All-cause mortality and risk factors in a cohort of retired military male veterans, Xi'an, China: an 18-year follow up study
1 Department of Epidemiology, College of Military Services and Statistics, Fourth Military Medical University, Xi'an, China
2 Department of Epidemiology, Institute of Geriatrics, Chinese PLA General Hospital, Beijing, China
3 Department of Public Health Sciences, University of Toronto, Toronto, Canada
4 Department of Epidemiology and Community Medicine, University of Ottawa, Ottawa, Canada
BMC Public Health 2007, 7:290 doi:10.1186/1471-2458-7-290Published: 12 October 2007
Risk factors of all-cause mortality have not been reported in Chinese retired military veterans. The objective of the study was to examine the risk factors and proportional mortality in a Chinese retired military male cohort.
A total of 1268 retired military men aged 55 or older were examined physically and interviewed using a standard questionnaire in 1987. The cohort was followed up every two years and the study censored date was June30, 2005 with a follow-up of up to 18 years. Death certificates were obtained from hospitals and verified by two senior doctors. Data were entered (double entry) by Foxbase, and analysis was carried out by SAS for Windows 8.2. Multivariate Cox proportional hazard regression model was used to compute hazard ratio (HR) and 95% confidence interval (CI).
The total person-years of follow-up was 18766.28. Of the initial cohort of 1268 men, 491 had died, 748 were alive and 29 were lost to follow up. Adjusted mortality (adjusted for age, blood pressure, body mass index, cholesterol, triglycerides, alcohol, exercise, and existing disease) was 2,616 per 100,000 person years. The proportional mortality of cancer, vascular disease and Chronic Obstructive Pulmonary Disease (COPD) were 39.71%, 28.10% and 16.90% respectively. Multivariate analysis showed that age, cigarettes per day, systolic blood pressure, triglyceride, family history of diseases (hypertension, stroke and cancer), existing diseases (stroke, diabetes and cancer), body mass index, and age of starting smoking were associated with all-cause mortality, HR (95%CI) was1.083(1.062–1.104), 1.026(1.013–1.039), 1.009(1.003–1.015), 1.002(1.001–1.003), 1.330(1.005–1.759), 1.330(1.005–1.759), 1.444(1.103–1.890), 2.237(1.244–4.022), 1.462(1.042–2.051), 2.079(1.051–4.115), 0.963(0.931–0.996)and 0.988(0.978–0.999)respectively. Compared with never-smokers, current smokers had increased risks of total mortality [HR 1.369(1.083–1.731)], CHD [HR 1.805 (1.022–3.188)], and lung cancer [HR 2.939 (1.311–6.585)].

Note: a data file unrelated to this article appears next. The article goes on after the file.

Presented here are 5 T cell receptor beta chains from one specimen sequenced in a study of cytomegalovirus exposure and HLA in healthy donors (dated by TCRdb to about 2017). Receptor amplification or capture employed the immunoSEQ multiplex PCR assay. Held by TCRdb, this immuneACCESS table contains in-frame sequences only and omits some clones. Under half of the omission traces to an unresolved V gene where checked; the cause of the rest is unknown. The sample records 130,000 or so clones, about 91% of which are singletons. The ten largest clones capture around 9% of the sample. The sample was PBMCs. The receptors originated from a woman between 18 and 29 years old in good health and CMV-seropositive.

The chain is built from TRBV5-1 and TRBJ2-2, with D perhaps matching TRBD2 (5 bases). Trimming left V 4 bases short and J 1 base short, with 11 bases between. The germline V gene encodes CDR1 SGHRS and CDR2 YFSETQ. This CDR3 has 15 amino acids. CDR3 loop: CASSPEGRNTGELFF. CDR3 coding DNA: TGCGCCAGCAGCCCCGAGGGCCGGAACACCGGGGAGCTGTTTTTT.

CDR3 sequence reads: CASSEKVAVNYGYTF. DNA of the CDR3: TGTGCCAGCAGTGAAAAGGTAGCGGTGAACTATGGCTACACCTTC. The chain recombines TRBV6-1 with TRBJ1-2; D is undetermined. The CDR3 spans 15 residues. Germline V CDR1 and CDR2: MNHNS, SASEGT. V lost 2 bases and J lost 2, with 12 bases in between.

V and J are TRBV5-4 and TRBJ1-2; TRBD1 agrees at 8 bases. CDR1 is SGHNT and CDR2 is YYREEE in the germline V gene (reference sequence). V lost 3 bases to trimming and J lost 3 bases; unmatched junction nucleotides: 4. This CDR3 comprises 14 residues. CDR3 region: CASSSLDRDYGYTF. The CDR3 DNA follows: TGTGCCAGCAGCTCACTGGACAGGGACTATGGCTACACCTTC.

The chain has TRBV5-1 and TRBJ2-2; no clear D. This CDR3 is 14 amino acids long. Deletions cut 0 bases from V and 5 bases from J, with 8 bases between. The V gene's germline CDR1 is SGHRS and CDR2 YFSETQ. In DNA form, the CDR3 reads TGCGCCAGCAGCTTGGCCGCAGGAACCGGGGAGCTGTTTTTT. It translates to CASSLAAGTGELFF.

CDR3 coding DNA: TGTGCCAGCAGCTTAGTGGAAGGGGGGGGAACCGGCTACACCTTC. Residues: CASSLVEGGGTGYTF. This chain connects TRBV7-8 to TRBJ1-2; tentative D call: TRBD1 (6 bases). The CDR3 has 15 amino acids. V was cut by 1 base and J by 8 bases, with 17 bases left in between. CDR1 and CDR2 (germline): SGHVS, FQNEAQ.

The three leading causes of diseases were cancer, CHD and stroke, and COPD. Aging, cigarette smoking, high systolic blood pressure, high triglyceride, family history of cancer, hypertension and stroke, existing cases recovering from stroke, diabetes and cancer, underweight, younger age of smoking were risk factors for all-cause mortality. Quitting cigarette smoking, maintaining normal blood pressure, triglyceride and weight are effect control strategies to prevent premature mortality in this military cohort.